Dying to Forget: Oil, Power, Palestine, and the Foundations of U.S. Policy in the Middle East by Irene GendzierDying to Forget: Oil, Power, Palestine, and the Foundations of U.S. Policy in the Middle East by Irene Gendzier

Dying to Forget: Oil, Power, Palestine, and the Foundations of U.S. Policy in the Middle East

byIrene Gendzier

Paperback | November 22, 2016

Pricing and Purchase Info

$37.00

Earn 185 plum® points
Quantity:

Ships within 1-3 weeks

Ships free on orders over $25

Available in stores

about

Irene L. Gendzier presents incontrovertible evidence that oil politics played a significant role in the founding of Israel, the policy then adopted by the United States toward Palestinians, and subsequent U.S. involvement in the region. Consulting declassified U.S. government sources, as well as papers in the H.S. Truman Library, she uncovers little-known features of U.S. involvement in the region, including significant exchanges in the winter and spring of 1948 between the director of the Oil and Gas Division of the Interior Department and the representative of the Jewish Agency in the United States, months before Israel's independence and recognition by President Truman.

Gendzier also shows that U.S. consuls and representatives abroad informed State Department officials, including the Secretary of State and the President, of the deleterious consequences of partition in Palestine. Yet the attempt to reconsider partition and replace it with a UN trusteeship for Palestine failed, jettisoned by Israel's declaration of independence. The results altered the regional balance of power and Washington's calculations of policy toward the new state. Prior to that, Gendzier reveals the U.S. endorsed the repatriation of Palestinian refugees in accord with UNGA Res 194 of Dec. 11, 1948, in addition to the resolution of territorial claims, the definition of boundaries, and the internationalization of Jerusalem. But U.S. interests in the Middle East, notably the protection of American oil interests, led U.S. officials to rethink Israel's military potential as a strategic ally. Washington then deferred to Israel with respect to the repatriation of Palestinian refugees, the question of boundaries, and the fate of Jerusalem-issues that U.S. officials have come to realize are central to the 1948 conflict and its aftermath.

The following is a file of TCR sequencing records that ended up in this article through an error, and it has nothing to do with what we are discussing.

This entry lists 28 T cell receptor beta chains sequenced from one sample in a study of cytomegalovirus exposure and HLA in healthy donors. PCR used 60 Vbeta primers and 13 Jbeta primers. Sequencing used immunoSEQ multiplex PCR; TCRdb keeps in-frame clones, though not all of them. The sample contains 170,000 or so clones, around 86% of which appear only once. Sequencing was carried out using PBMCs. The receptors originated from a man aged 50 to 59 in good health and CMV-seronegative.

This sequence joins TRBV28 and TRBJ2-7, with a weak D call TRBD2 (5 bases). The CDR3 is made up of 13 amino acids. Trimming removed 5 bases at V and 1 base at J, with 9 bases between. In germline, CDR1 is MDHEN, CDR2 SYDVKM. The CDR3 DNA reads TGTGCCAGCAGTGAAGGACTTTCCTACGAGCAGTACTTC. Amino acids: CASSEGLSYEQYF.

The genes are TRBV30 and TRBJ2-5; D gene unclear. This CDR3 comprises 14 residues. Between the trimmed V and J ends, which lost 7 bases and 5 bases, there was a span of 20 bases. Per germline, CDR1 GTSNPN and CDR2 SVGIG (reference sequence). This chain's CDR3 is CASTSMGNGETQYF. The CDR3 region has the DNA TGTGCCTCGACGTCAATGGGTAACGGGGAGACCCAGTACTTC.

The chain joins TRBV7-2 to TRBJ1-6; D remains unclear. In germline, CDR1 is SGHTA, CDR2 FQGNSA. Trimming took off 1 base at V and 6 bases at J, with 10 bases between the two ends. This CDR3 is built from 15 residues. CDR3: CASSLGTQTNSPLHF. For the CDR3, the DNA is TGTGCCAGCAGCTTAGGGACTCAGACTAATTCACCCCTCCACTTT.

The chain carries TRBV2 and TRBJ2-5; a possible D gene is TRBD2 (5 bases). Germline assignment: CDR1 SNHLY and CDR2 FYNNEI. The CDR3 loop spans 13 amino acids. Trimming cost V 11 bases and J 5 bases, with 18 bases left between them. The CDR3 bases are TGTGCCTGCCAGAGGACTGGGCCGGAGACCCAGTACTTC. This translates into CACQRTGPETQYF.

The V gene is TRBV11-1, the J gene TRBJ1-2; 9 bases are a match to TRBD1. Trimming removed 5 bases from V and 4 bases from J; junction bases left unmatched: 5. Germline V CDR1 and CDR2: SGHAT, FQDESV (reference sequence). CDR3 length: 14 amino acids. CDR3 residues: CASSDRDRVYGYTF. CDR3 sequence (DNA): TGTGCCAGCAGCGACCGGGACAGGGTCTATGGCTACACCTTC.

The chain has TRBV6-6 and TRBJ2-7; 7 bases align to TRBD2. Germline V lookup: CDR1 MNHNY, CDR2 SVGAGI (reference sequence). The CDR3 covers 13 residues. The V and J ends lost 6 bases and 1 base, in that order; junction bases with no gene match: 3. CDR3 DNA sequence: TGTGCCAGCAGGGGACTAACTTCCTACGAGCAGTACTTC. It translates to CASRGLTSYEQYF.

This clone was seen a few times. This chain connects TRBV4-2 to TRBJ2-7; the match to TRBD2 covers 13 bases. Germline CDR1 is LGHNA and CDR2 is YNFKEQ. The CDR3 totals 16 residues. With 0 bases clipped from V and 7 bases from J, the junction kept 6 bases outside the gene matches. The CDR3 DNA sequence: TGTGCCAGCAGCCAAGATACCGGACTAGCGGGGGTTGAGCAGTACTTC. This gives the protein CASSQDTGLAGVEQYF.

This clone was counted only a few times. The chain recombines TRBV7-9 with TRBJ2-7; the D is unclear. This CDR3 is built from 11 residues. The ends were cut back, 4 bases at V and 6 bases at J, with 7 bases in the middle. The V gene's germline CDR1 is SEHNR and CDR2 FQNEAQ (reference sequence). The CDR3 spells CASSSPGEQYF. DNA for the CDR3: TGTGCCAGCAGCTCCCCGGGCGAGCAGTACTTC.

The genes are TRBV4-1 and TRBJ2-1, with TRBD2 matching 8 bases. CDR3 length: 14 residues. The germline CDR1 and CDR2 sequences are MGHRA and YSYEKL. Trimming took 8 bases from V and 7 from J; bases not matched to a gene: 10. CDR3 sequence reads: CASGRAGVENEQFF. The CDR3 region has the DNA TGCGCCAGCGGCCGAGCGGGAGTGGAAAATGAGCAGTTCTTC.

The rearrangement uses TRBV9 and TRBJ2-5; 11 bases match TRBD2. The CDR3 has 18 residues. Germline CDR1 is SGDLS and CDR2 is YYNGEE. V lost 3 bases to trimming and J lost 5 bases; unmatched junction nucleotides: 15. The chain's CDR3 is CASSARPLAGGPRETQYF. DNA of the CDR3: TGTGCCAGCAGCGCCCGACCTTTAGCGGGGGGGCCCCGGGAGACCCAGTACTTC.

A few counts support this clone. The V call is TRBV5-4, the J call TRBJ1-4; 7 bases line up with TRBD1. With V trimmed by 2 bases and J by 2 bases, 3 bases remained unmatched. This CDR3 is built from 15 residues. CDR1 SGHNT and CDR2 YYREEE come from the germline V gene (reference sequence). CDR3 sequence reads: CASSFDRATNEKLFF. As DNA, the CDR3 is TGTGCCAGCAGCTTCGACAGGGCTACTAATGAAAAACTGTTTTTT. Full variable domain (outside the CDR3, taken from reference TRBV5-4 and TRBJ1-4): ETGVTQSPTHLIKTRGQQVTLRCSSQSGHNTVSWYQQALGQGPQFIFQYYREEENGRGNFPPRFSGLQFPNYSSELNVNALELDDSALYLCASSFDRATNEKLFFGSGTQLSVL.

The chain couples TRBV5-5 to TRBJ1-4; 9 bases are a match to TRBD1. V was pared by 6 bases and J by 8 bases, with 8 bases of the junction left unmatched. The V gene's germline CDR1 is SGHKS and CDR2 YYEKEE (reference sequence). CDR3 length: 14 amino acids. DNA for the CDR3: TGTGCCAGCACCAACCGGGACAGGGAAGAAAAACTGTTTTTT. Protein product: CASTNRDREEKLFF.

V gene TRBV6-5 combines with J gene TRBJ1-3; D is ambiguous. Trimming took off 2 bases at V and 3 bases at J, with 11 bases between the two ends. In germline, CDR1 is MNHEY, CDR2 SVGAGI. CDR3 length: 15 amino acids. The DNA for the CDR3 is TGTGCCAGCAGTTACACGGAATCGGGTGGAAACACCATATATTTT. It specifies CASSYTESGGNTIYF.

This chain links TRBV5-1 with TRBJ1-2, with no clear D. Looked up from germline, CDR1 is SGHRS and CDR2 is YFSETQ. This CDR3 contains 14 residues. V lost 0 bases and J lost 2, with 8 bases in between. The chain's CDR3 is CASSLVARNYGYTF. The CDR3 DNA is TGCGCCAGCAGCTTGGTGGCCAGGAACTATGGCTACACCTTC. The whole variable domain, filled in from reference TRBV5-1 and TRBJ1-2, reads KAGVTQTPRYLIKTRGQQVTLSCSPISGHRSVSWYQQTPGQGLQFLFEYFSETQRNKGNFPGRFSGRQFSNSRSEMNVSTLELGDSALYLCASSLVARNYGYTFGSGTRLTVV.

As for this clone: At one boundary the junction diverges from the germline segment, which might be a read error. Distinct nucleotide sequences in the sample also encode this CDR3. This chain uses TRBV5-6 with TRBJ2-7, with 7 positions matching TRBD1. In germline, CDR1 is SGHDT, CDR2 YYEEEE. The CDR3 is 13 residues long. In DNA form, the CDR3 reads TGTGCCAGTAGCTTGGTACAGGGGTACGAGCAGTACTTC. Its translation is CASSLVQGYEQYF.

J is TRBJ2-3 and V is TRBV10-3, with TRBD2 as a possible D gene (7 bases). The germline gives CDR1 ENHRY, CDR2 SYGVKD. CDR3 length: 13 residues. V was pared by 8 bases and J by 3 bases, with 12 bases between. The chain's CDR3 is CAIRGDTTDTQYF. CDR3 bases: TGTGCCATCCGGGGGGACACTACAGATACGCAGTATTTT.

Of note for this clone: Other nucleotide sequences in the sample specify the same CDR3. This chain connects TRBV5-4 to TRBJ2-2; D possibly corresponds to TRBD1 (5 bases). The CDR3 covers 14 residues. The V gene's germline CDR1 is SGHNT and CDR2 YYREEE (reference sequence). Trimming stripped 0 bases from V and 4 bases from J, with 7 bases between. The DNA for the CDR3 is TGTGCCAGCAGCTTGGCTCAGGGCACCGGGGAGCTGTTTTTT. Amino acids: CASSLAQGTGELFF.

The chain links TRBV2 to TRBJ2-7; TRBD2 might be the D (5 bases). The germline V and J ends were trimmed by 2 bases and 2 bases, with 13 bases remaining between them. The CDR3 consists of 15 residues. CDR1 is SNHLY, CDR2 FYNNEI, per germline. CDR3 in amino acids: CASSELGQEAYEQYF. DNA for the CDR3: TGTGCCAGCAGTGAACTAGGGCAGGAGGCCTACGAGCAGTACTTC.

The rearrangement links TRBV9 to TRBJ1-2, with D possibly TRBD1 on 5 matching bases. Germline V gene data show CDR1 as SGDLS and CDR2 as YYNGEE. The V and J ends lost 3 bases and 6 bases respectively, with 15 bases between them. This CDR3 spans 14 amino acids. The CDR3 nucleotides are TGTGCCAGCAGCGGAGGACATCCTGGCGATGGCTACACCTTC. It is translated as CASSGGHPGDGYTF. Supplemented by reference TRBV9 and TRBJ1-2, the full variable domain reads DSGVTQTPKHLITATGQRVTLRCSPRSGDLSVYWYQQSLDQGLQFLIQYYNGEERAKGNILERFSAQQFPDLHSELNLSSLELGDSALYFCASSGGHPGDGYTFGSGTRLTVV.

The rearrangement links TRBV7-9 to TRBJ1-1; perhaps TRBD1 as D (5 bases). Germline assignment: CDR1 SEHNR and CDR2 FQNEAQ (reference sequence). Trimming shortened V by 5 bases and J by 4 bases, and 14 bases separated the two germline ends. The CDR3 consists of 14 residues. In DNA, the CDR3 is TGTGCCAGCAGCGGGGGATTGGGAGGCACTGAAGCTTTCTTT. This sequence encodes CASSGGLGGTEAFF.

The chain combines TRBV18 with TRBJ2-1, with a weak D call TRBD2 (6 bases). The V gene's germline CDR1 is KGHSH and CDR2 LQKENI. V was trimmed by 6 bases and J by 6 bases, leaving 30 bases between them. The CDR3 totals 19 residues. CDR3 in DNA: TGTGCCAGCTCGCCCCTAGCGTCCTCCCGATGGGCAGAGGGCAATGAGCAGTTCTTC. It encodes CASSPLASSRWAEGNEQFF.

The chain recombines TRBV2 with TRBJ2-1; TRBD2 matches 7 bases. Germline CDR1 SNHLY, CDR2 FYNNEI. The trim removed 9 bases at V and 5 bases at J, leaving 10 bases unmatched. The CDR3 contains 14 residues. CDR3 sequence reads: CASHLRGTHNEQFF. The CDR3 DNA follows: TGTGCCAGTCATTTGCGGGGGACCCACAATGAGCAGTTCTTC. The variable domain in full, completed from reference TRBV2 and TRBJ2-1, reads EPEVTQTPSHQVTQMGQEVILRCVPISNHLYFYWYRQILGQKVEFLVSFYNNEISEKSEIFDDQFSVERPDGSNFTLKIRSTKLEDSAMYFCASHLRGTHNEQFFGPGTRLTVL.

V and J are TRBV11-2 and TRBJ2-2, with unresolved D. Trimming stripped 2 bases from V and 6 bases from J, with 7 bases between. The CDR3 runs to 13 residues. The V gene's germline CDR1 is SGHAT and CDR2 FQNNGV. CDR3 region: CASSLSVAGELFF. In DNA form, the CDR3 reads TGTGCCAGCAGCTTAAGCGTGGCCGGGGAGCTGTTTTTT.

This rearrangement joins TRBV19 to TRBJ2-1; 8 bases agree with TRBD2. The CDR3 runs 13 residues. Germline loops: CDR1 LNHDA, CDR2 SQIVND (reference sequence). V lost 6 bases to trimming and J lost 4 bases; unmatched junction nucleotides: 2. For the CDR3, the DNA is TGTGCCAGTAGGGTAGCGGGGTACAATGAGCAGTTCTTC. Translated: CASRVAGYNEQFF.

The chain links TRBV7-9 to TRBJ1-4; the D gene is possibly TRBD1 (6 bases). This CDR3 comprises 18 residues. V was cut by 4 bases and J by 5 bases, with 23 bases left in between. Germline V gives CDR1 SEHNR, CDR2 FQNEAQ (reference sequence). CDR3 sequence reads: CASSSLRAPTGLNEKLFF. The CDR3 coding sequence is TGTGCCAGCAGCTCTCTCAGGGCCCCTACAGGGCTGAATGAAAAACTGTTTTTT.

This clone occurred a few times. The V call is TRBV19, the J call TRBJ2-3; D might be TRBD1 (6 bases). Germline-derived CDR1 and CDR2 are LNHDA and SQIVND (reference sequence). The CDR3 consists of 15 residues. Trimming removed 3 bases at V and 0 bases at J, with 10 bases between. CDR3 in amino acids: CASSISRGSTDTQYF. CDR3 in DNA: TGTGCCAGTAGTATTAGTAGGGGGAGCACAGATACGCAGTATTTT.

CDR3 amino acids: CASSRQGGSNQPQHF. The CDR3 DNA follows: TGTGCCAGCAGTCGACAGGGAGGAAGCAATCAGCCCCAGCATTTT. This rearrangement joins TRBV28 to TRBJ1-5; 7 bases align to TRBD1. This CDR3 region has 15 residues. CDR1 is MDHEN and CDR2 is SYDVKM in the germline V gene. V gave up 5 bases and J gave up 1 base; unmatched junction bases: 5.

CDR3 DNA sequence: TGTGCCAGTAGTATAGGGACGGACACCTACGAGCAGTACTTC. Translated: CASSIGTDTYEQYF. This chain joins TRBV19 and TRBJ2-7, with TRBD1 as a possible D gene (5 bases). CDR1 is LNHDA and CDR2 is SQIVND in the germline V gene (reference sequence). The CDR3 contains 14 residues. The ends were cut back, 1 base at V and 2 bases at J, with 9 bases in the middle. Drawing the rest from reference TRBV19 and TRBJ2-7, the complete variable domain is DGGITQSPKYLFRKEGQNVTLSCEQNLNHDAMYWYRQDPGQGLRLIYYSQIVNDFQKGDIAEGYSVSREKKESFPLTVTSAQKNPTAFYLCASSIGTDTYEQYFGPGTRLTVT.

Irene L. Gendzier is professor emerita in the Department of Political Science at Boston University. She is also the author of Notes from the Minefield: United States Intervention in Lebanon and the Middle East, 1945-1958 and Frantz Fanon: A Critical Study, and she is a coeditor, with Richard Falk and Robert Lifton, of Crimes of War: I...
Loading
Title:Dying to Forget: Oil, Power, Palestine, and the Foundations of U.S. Policy in the Middle EastFormat:PaperbackDimensions:432 pagesPublished:November 22, 2016Publisher:Columbia University PressLanguage:English

The following ISBNs are associated with this title:

ISBN - 10:0231152892

ISBN - 13:9780231152891

Look for similar items by category:

Reviews

Table of Contents

AcknowledgmentsPreface to the Paperback Edition: The U.S. Record on Israel and Palestine, 1948Introduction: Open SecretsPart I: The Postwar Petroleum Order and the Palestine Question, 1945-19461. The Primacy of Oil2. The Palestine Question: 1945Part II: The Question of Partition and the Oil Connection, 1947-19483. The Critical Year: 19474. The Winter of Discontent: 19485. The Oil ConnectionPart III: Beware "Anomalous Situations," 19486. The Transformation of Palestine7. Truce and Trusteeship8. Recognition and ResponsePart IV: Rethinking U.S. Policy in Palestine/Israel, 19489. Reconsidering U.S. Policy in Palestine10. The Palestine Refugee Problem11. The State Department on the RecordPart V: The End as the Beginning, 1948-4912. The PCC, Armistice, Lausanne, and Palestinian Refugees13. The View from the Pentagon and the National Security Council14. The Israeli-U.S. Oil Connection and Expanding U.S. Oil InterestsPart VI: In Place of a ConclusionReflections on Discovery, Denial, and DeferralNotesIndex

Editorial Reviews

Gendzier shows an impressive command of far-ranging material.